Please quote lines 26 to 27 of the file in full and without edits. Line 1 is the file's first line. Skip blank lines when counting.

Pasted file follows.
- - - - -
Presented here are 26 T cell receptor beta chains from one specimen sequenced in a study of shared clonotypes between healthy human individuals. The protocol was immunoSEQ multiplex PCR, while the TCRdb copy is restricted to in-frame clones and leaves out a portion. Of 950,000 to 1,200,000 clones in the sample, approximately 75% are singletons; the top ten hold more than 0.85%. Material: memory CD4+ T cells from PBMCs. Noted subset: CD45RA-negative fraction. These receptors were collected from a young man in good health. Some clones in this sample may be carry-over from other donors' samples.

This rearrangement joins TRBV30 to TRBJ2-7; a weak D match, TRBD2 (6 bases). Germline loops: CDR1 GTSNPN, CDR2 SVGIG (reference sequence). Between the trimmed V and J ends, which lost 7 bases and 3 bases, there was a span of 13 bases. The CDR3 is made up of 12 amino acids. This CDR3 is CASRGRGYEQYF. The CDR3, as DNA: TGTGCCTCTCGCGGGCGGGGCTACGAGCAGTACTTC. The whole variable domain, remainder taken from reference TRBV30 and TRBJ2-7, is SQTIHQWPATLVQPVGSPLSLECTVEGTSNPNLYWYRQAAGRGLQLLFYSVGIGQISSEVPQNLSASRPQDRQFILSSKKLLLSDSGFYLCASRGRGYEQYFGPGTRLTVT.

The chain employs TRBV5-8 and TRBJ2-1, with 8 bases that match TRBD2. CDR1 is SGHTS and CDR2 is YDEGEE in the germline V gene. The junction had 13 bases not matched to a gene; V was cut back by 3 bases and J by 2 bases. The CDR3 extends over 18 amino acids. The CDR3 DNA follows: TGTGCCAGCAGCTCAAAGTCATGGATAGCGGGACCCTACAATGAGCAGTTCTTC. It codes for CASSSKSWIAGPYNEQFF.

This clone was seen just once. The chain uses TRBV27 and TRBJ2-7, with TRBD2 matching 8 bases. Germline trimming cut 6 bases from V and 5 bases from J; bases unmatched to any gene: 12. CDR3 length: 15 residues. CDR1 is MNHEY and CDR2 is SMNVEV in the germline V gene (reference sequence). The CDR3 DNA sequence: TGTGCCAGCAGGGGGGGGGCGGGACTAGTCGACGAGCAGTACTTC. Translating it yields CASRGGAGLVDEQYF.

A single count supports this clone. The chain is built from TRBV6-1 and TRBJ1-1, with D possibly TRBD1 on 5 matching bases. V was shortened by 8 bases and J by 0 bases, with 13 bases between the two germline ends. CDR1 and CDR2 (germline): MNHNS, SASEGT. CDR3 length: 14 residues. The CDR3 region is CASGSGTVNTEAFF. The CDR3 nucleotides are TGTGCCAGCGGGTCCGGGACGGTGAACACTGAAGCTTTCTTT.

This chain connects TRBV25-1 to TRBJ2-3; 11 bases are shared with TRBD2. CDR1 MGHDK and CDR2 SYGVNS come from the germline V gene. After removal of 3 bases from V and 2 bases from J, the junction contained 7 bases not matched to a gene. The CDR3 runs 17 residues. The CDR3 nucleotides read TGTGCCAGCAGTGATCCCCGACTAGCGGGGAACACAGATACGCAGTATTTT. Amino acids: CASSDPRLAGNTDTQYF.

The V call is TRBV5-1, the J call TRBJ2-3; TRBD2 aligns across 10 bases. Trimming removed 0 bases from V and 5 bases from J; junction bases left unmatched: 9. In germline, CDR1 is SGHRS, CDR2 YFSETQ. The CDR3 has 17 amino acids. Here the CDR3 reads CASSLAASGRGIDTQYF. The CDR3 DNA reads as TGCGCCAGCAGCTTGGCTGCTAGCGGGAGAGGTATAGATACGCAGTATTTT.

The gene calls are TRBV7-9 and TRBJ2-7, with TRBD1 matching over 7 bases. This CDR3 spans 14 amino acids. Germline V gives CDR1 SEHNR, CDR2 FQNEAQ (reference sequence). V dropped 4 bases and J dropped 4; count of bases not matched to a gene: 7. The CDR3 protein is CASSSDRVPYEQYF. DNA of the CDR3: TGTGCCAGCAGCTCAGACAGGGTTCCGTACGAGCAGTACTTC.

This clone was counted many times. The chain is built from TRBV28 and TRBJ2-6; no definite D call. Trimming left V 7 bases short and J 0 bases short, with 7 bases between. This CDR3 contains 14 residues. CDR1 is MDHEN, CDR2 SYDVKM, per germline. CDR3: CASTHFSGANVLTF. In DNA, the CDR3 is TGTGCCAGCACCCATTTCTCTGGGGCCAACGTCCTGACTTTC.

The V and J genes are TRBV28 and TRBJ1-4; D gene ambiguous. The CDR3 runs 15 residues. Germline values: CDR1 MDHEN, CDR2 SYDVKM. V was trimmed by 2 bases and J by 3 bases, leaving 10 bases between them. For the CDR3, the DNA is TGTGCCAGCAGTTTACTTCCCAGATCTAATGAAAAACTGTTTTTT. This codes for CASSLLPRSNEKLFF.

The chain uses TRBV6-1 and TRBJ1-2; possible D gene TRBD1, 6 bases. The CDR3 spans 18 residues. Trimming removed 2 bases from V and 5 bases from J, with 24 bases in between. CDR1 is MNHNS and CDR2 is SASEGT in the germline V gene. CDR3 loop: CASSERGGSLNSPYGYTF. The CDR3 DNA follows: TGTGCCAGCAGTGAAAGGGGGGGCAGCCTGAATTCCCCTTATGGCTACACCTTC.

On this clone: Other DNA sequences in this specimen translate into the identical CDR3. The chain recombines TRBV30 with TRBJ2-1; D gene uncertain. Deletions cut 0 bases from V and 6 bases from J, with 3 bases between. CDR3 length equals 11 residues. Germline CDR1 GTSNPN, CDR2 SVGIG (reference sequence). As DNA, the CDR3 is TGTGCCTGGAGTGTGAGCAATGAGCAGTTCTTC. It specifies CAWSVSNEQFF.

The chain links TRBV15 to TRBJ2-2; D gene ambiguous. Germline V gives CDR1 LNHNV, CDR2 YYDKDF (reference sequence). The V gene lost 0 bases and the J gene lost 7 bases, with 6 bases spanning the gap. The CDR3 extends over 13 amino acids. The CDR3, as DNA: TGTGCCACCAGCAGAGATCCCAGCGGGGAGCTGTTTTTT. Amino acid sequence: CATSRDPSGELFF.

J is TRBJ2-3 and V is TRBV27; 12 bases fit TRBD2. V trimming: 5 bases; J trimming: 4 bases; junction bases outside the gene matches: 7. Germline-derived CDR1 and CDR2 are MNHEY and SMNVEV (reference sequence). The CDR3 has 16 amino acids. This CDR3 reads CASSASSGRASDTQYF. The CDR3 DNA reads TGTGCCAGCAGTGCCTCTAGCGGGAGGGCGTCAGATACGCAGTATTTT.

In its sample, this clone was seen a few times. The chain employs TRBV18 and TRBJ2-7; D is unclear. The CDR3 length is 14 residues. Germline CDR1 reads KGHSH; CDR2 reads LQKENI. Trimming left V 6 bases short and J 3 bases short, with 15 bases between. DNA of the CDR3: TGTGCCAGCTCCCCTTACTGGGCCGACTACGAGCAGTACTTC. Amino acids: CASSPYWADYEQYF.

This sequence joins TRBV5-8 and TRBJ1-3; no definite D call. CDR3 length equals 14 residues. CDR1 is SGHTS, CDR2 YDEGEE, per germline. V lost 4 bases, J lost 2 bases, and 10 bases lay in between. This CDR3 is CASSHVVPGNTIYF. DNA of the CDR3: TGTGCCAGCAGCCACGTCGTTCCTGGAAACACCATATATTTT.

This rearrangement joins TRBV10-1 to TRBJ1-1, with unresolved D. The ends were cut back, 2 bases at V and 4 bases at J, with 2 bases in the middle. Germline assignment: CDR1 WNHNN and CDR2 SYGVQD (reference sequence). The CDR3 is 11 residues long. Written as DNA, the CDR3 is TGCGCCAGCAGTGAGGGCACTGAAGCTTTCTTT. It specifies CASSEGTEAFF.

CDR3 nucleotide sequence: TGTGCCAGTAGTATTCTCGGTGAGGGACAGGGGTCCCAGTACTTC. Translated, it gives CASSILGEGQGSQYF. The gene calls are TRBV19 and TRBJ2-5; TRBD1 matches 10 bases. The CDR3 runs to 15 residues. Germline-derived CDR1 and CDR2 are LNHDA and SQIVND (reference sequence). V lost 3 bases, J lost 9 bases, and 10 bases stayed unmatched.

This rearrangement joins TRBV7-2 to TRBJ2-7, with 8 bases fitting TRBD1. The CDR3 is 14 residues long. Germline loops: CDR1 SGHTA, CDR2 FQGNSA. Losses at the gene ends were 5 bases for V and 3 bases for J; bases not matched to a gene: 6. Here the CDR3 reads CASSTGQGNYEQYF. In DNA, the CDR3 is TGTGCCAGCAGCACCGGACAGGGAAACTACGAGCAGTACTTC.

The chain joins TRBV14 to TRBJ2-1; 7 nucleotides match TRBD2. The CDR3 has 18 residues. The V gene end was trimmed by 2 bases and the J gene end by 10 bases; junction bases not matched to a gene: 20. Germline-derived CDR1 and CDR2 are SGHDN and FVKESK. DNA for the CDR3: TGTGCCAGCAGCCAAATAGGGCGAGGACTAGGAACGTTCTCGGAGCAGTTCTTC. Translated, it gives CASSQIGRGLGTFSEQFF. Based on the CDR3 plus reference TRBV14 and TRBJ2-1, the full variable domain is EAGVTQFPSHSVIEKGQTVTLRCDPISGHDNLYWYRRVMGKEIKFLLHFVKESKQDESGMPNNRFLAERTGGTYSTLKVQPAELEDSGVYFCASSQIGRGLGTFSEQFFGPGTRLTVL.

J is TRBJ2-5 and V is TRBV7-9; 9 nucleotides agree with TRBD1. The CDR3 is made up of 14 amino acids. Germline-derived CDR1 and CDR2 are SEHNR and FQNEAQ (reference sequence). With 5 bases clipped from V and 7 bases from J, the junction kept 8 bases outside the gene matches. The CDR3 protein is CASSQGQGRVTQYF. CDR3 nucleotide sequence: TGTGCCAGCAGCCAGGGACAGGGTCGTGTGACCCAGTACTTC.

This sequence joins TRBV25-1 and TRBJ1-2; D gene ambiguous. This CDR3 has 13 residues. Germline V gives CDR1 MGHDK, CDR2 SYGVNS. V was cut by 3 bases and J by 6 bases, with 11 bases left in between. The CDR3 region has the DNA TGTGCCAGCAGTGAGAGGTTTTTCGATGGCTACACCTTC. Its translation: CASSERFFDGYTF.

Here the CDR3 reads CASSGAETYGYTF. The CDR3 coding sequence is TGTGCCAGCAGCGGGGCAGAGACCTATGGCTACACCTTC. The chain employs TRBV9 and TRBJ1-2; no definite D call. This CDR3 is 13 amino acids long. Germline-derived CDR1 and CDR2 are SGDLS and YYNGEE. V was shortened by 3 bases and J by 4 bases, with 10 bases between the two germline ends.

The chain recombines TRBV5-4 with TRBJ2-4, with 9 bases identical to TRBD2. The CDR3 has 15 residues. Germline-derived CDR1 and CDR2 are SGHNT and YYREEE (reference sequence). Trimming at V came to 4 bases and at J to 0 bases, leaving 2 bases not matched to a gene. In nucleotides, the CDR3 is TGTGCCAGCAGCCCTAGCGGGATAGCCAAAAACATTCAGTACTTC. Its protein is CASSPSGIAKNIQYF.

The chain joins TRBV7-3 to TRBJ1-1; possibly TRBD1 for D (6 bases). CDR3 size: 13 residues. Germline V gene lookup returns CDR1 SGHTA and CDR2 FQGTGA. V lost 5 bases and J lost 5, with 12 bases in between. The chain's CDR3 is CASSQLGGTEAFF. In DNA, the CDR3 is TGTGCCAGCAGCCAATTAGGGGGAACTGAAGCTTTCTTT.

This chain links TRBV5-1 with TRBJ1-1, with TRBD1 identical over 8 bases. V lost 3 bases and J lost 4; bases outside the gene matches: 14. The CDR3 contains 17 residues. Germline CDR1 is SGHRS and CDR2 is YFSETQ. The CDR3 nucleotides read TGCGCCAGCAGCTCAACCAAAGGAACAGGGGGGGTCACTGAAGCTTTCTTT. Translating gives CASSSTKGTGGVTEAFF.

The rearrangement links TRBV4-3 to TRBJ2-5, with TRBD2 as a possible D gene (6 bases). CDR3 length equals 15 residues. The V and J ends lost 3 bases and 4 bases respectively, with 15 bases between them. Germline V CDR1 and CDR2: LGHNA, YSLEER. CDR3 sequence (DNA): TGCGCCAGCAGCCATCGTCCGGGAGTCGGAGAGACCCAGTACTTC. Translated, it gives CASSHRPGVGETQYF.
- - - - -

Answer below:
This chain links TRBV5-1 with TRBJ1-1, with TRBD1 identical over 8 bases. V lost 3 bases and J lost 4; bases outside the gene matches: 14. The CDR3 contains 17 residues. Germline CDR1 is SGHRS and CDR2 is YFSETQ. The CDR3 nucleotides read TGCGCCAGCAGCTCAACCAAAGGAACAGGGGGGGTCACTGAAGCTTTCTTT. Translating gives CASSSTKGTGGVTEAFF.

The rearrangement links TRBV4-3 to TRBJ2-5, with TRBD2 as a possible D gene (6 bases). CDR3 length equals 15 residues. The V and J ends lost 3 bases and 4 bases respectively, with 15 bases between them. Germline V CDR1 and CDR2: LGHNA, YSLEER. CDR3 sequence (DNA): TGCGCCAGCAGCCATCGTCCGGGAGTCGGAGAGACCCAGTACTTC. Translated, it gives CASSHRPGVGETQYF.